The infrared emission of ultraviolet-selected galaxies from z = 0 to z = 1V. Buat1, T. T. Takeuchi2, D. Burgarella1, E. Giovannoli1, and K. L. Murata3
1 Laboratoire d'Astrophysique de Marseille, OAMP, Université Aix-Marseille, CNRS, 38 rue Frédéric Joliot-Curie, 13388 Marseille Cedex 13, France
2 Institute for Advanced Research, Nagoya University, Japan
3 Division of Particle and Astrophysical Sciences, Nagoya University, Japan
Received 10 March 2009 / Accepted 16 July 2009
Aims. We want to study the IR (>m) emission of galaxies selected on the basis of their rest-frame UV light in a very homogeneous way (wavelength and luminosity) from z = 0 to z=1. We compare their UV and IR rest-frame emission to study the evolution in dust attenuation with z as well as to check if a UV selection is capable of tracking all star formation. This UV selection will also be compared to a sample of Lyman break galaxies selected at .
Methods. We select galaxies in UV (1500–1800 Å) rest-frame at z=0, , , and with as Lyman break galaxies at , the samples are compiled to sample the same range of luminosity at any redshift. The UV rest-frame data come from GALEX for z<1 and the U-band of the EIS survey (at z=1). The UV data are combined with the IRAS 60 m observations at z=0 and the Spitzer data at m for z>0 sources. The evolution in the IR and UV luminosities with z is analysed for individual galaxies as well as in terms of luminosity functions.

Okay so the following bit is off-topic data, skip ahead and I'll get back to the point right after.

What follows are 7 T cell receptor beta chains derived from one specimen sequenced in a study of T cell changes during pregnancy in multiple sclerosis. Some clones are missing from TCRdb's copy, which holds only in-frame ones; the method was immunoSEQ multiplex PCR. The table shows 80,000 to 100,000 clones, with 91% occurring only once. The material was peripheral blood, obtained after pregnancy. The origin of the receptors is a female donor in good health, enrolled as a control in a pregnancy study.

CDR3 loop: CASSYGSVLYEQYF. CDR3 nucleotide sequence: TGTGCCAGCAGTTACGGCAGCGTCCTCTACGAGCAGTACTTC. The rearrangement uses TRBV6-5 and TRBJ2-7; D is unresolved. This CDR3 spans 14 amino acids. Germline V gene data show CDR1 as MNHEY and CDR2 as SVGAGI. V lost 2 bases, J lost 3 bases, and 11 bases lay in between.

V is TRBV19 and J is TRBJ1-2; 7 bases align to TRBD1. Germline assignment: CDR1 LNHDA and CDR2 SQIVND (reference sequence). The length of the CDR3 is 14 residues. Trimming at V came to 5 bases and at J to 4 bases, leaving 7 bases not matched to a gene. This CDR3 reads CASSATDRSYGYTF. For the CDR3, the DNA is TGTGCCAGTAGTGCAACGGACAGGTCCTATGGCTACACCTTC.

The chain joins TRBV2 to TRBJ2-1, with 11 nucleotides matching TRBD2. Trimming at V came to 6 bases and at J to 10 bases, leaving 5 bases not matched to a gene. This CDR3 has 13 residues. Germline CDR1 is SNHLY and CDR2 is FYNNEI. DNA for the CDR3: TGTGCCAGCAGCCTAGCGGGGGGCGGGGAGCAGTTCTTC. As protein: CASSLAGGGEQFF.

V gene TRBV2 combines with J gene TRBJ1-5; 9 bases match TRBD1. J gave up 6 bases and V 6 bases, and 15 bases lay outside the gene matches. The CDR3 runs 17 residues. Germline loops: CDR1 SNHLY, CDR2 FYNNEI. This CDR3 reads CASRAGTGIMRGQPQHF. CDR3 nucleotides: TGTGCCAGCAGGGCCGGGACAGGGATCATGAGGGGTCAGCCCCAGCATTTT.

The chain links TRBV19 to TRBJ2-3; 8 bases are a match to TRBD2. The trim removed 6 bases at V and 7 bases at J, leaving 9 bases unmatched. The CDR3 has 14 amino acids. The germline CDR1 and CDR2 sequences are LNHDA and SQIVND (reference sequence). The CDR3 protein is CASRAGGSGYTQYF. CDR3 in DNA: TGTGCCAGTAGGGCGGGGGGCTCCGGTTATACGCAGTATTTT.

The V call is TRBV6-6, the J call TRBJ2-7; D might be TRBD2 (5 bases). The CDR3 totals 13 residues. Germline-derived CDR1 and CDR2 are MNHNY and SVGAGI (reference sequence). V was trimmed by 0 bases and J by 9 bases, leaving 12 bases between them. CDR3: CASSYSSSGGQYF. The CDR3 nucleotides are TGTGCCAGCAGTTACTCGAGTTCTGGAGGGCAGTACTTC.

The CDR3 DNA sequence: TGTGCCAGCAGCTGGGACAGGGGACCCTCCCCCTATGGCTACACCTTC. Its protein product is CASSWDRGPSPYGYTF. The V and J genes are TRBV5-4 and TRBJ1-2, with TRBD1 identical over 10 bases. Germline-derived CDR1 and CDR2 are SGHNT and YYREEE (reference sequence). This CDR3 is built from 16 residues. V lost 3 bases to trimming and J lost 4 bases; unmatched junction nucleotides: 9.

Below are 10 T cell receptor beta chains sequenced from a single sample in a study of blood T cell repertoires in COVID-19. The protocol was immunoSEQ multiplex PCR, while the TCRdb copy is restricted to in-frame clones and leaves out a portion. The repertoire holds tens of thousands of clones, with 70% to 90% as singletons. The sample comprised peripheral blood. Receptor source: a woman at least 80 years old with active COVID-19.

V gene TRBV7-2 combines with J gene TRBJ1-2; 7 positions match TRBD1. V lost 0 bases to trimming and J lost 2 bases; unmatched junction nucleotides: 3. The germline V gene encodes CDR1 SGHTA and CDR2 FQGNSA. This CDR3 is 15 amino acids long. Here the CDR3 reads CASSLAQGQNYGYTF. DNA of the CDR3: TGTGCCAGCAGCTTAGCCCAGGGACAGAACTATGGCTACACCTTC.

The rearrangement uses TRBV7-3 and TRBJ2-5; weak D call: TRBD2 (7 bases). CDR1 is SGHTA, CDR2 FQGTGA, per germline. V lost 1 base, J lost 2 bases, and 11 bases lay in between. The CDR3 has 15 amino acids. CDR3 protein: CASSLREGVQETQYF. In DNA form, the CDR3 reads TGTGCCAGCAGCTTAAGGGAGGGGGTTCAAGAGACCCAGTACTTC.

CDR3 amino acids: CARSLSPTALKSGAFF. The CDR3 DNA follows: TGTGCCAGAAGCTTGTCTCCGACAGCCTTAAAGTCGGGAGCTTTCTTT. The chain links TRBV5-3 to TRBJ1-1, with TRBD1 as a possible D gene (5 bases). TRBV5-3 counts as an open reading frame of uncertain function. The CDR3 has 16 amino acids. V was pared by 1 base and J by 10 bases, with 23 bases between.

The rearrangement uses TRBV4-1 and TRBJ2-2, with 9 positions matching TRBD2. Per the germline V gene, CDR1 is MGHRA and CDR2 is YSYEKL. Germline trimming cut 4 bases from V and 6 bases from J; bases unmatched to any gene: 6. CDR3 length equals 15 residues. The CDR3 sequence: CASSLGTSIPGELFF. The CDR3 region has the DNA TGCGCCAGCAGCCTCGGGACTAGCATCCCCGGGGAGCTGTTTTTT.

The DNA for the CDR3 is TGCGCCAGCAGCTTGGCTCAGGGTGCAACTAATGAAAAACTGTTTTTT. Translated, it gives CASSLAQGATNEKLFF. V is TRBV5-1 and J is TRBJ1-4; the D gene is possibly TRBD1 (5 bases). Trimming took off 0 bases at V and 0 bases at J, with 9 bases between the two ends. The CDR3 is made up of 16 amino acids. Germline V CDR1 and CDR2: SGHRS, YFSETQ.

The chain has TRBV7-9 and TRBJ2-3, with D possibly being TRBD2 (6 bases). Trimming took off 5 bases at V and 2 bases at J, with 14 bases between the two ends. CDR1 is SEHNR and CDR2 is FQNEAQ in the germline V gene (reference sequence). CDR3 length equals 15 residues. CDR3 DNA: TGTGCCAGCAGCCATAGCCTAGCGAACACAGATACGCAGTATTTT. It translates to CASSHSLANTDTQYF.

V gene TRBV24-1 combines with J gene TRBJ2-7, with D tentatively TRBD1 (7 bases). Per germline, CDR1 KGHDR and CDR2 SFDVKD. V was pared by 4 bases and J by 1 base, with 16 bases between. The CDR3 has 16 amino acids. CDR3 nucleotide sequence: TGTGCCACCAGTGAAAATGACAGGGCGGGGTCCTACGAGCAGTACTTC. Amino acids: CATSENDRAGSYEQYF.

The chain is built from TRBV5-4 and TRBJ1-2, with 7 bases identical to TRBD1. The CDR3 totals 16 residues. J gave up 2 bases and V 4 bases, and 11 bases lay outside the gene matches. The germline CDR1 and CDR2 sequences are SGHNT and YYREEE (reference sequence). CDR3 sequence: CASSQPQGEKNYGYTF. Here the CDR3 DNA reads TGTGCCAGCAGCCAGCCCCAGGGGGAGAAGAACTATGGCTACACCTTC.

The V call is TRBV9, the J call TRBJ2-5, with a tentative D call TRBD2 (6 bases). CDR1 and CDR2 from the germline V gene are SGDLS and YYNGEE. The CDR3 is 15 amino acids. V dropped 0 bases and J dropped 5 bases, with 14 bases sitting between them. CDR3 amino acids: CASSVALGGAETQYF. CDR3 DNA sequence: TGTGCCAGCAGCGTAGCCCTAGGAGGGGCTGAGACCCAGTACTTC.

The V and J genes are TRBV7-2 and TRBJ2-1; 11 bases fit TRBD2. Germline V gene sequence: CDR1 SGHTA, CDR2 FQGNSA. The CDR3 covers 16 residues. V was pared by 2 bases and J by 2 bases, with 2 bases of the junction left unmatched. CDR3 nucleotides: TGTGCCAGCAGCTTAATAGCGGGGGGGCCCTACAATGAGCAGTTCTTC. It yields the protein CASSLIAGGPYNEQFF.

Results. The ratio is used to measure dust attenuation. This ratio does not seem to evolve significantly with z for the bulk of our sample galaxies, but some trends are found for both galaxies with a strong dust attenuation and UV luminous sources: galaxies with are more frequent at z>0 than at z=0, and the largest values of are found for UV faint objects; in contrast, the most luminous galaxies of our samples ( ), detected at z=1, exhibit a lower dust attenuation than fainter ones. The value of increases with the K rest-frame luminosity of the galaxies at all redshifts considered and shows a residual anticorrelation with . The most massive and UV luminous galaxies exhibit quite high specific star formation rates. Lyman break galaxies exhibit systematically lower dust attenuation than UV-selected galaxies of same luminosity, but similar specific star formation rates. The analysis of the UV + IR luminosity functions leads to the conclusion that up to z = 1, most of the star formation activity of UV-selected galaxies is emitted in IR. Although we are able to infer information about all the star formation from our UV selection at z=0.7, at z = 1 we miss a large fraction of galaxies more luminous than . The effect is found to be larger for Lyman break galaxies.
Key words: galaxies: evolution -- Galaxy: stellar content -- infrared: galaxies -- ultraviolet: galaxies
© ESO 2009